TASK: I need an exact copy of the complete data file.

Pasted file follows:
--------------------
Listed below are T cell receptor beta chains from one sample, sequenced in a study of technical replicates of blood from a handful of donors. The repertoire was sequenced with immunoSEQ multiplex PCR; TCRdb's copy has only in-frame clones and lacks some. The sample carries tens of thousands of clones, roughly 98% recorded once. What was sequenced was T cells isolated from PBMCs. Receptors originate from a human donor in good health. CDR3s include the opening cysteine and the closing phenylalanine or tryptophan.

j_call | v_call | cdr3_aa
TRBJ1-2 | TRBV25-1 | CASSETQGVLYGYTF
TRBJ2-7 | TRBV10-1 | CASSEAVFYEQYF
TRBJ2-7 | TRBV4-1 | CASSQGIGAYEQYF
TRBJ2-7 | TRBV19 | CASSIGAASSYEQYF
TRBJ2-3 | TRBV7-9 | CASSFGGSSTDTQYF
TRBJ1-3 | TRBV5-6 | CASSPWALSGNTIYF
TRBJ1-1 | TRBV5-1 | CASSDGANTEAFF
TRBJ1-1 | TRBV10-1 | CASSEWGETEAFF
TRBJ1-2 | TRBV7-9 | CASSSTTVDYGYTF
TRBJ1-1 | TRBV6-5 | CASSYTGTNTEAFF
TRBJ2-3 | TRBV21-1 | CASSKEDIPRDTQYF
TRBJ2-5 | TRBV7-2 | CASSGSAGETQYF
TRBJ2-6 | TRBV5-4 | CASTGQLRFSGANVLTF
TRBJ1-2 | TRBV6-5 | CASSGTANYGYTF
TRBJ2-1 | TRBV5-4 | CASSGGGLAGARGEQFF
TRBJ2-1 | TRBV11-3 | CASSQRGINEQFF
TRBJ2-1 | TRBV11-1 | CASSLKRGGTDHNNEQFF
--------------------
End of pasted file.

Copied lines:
Listed below are T cell receptor beta chains from one sample, sequenced in a study of technical replicates of blood from a handful of donors. The repertoire was sequenced with immunoSEQ multiplex PCR; TCRdb's copy has only in-frame clones and lacks some. The sample carries tens of thousands of clones, roughly 98% recorded once. What was sequenced was T cells isolated from PBMCs. Receptors originate from a human donor in good health. CDR3s include the opening cysteine and the closing phenylalanine or tryptophan.

j_call | v_call | cdr3_aa
TRBJ1-2 | TRBV25-1 | CASSETQGVLYGYTF
TRBJ2-7 | TRBV10-1 | CASSEAVFYEQYF
TRBJ2-7 | TRBV4-1 | CASSQGIGAYEQYF
TRBJ2-7 | TRBV19 | CASSIGAASSYEQYF
TRBJ2-3 | TRBV7-9 | CASSFGGSSTDTQYF
TRBJ1-3 | TRBV5-6 | CASSPWALSGNTIYF
TRBJ1-1 | TRBV5-1 | CASSDGANTEAFF
TRBJ1-1 | TRBV10-1 | CASSEWGETEAFF
TRBJ1-2 | TRBV7-9 | CASSSTTVDYGYTF
TRBJ1-1 | TRBV6-5 | CASSYTGTNTEAFF
TRBJ2-3 | TRBV21-1 | CASSKEDIPRDTQYF
TRBJ2-5 | TRBV7-2 | CASSGSAGETQYF
TRBJ2-6 | TRBV5-4 | CASTGQLRFSGANVLTF
TRBJ1-2 | TRBV6-5 | CASSGTANYGYTF
TRBJ2-1 | TRBV5-4 | CASSGGGLAGARGEQFF
TRBJ2-1 | TRBV11-3 | CASSQRGINEQFF
TRBJ2-1 | TRBV11-1 | CASSLKRGGTDHNNEQFF